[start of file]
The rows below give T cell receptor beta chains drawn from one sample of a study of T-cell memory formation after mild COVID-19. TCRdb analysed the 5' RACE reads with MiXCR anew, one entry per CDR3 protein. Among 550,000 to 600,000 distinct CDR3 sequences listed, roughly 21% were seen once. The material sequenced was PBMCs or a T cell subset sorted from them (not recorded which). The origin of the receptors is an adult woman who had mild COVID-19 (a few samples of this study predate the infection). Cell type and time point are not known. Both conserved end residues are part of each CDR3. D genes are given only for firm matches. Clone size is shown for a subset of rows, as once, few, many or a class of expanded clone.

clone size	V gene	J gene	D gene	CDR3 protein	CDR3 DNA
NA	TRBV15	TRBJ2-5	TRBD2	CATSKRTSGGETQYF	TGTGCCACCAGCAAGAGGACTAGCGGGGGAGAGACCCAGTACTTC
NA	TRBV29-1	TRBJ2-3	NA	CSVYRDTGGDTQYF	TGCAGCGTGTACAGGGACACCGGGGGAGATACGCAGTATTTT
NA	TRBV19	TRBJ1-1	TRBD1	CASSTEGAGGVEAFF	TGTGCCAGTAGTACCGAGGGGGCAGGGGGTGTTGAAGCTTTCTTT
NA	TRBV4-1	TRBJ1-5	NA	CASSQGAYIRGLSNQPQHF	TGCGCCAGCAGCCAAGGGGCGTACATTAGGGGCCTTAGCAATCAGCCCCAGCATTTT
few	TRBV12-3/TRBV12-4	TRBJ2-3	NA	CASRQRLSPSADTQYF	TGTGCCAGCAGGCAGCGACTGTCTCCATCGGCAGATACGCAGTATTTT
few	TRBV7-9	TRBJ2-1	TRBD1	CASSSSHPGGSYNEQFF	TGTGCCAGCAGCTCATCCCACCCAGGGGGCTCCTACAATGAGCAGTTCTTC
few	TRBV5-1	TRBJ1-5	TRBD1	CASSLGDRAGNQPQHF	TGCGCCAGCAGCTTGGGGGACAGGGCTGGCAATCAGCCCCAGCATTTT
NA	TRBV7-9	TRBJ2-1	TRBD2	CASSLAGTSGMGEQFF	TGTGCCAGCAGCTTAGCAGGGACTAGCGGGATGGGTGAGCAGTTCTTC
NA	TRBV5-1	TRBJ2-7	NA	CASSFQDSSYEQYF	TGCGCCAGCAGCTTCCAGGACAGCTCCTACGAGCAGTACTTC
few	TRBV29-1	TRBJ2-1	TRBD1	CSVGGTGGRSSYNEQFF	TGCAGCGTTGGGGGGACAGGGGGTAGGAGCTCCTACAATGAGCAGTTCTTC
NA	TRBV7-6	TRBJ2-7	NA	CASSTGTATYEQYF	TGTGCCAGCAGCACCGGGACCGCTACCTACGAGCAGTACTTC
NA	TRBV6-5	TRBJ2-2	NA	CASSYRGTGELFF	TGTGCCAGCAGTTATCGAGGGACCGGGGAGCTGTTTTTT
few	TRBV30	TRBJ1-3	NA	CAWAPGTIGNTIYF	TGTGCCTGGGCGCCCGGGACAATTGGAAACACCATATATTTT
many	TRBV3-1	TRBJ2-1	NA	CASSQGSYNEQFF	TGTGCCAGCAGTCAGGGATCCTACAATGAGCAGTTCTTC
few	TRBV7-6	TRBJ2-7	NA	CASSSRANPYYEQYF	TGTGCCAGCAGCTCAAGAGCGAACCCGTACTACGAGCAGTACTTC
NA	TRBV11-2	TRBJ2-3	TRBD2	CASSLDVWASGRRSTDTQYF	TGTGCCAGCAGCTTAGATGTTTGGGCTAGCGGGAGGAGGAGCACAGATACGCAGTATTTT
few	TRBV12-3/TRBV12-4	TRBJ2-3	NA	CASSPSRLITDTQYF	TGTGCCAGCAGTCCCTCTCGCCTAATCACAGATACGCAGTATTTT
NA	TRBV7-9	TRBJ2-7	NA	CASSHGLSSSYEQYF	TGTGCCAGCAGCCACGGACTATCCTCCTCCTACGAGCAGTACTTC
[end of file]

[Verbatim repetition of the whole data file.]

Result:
The rows below give T cell receptor beta chains drawn from one sample of a study of T-cell memory formation after mild COVID-19. TCRdb analysed the 5' RACE reads with MiXCR anew, one entry per CDR3 protein. Among 550,000 to 600,000 distinct CDR3 sequences listed, roughly 21% were seen once. The material sequenced was PBMCs or a T cell subset sorted from them (not recorded which). The origin of the receptors is an adult woman who had mild COVID-19 (a few samples of this study predate the infection). Cell type and time point are not known. Both conserved end residues are part of each CDR3. D genes are given only for firm matches. Clone size is shown for a subset of rows, as once, few, many or a class of expanded clone.

clone size	V gene	J gene	D gene	CDR3 protein	CDR3 DNA
NA	TRBV15	TRBJ2-5	TRBD2	CATSKRTSGGETQYF	TGTGCCACCAGCAAGAGGACTAGCGGGGGAGAGACCCAGTACTTC
NA	TRBV29-1	TRBJ2-3	NA	CSVYRDTGGDTQYF	TGCAGCGTGTACAGGGACACCGGGGGAGATACGCAGTATTTT
NA	TRBV19	TRBJ1-1	TRBD1	CASSTEGAGGVEAFF	TGTGCCAGTAGTACCGAGGGGGCAGGGGGTGTTGAAGCTTTCTTT
NA	TRBV4-1	TRBJ1-5	NA	CASSQGAYIRGLSNQPQHF	TGCGCCAGCAGCCAAGGGGCGTACATTAGGGGCCTTAGCAATCAGCCCCAGCATTTT
few	TRBV12-3/TRBV12-4	TRBJ2-3	NA	CASRQRLSPSADTQYF	TGTGCCAGCAGGCAGCGACTGTCTCCATCGGCAGATACGCAGTATTTT
few	TRBV7-9	TRBJ2-1	TRBD1	CASSSSHPGGSYNEQFF	TGTGCCAGCAGCTCATCCCACCCAGGGGGCTCCTACAATGAGCAGTTCTTC
few	TRBV5-1	TRBJ1-5	TRBD1	CASSLGDRAGNQPQHF	TGCGCCAGCAGCTTGGGGGACAGGGCTGGCAATCAGCCCCAGCATTTT
NA	TRBV7-9	TRBJ2-1	TRBD2	CASSLAGTSGMGEQFF	TGTGCCAGCAGCTTAGCAGGGACTAGCGGGATGGGTGAGCAGTTCTTC
NA	TRBV5-1	TRBJ2-7	NA	CASSFQDSSYEQYF	TGCGCCAGCAGCTTCCAGGACAGCTCCTACGAGCAGTACTTC
few	TRBV29-1	TRBJ2-1	TRBD1	CSVGGTGGRSSYNEQFF	TGCAGCGTTGGGGGGACAGGGGGTAGGAGCTCCTACAATGAGCAGTTCTTC
NA	TRBV7-6	TRBJ2-7	NA	CASSTGTATYEQYF	TGTGCCAGCAGCACCGGGACCGCTACCTACGAGCAGTACTTC
NA	TRBV6-5	TRBJ2-2	NA	CASSYRGTGELFF	TGTGCCAGCAGTTATCGAGGGACCGGGGAGCTGTTTTTT
few	TRBV30	TRBJ1-3	NA	CAWAPGTIGNTIYF	TGTGCCTGGGCGCCCGGGACAATTGGAAACACCATATATTTT
many	TRBV3-1	TRBJ2-1	NA	CASSQGSYNEQFF	TGTGCCAGCAGTCAGGGATCCTACAATGAGCAGTTCTTC
few	TRBV7-6	TRBJ2-7	NA	CASSSRANPYYEQYF	TGTGCCAGCAGCTCAAGAGCGAACCCGTACTACGAGCAGTACTTC
NA	TRBV11-2	TRBJ2-3	TRBD2	CASSLDVWASGRRSTDTQYF	TGTGCCAGCAGCTTAGATGTTTGGGCTAGCGGGAGGAGGAGCACAGATACGCAGTATTTT
few	TRBV12-3/TRBV12-4	TRBJ2-3	NA	CASSPSRLITDTQYF	TGTGCCAGCAGTCCCTCTCGCCTAATCACAGATACGCAGTATTTT
NA	TRBV7-9	TRBJ2-7	NA	CASSHGLSSSYEQYF	TGTGCCAGCAGCCACGGACTATCCTCCTCCTACGAGCAGTACTTC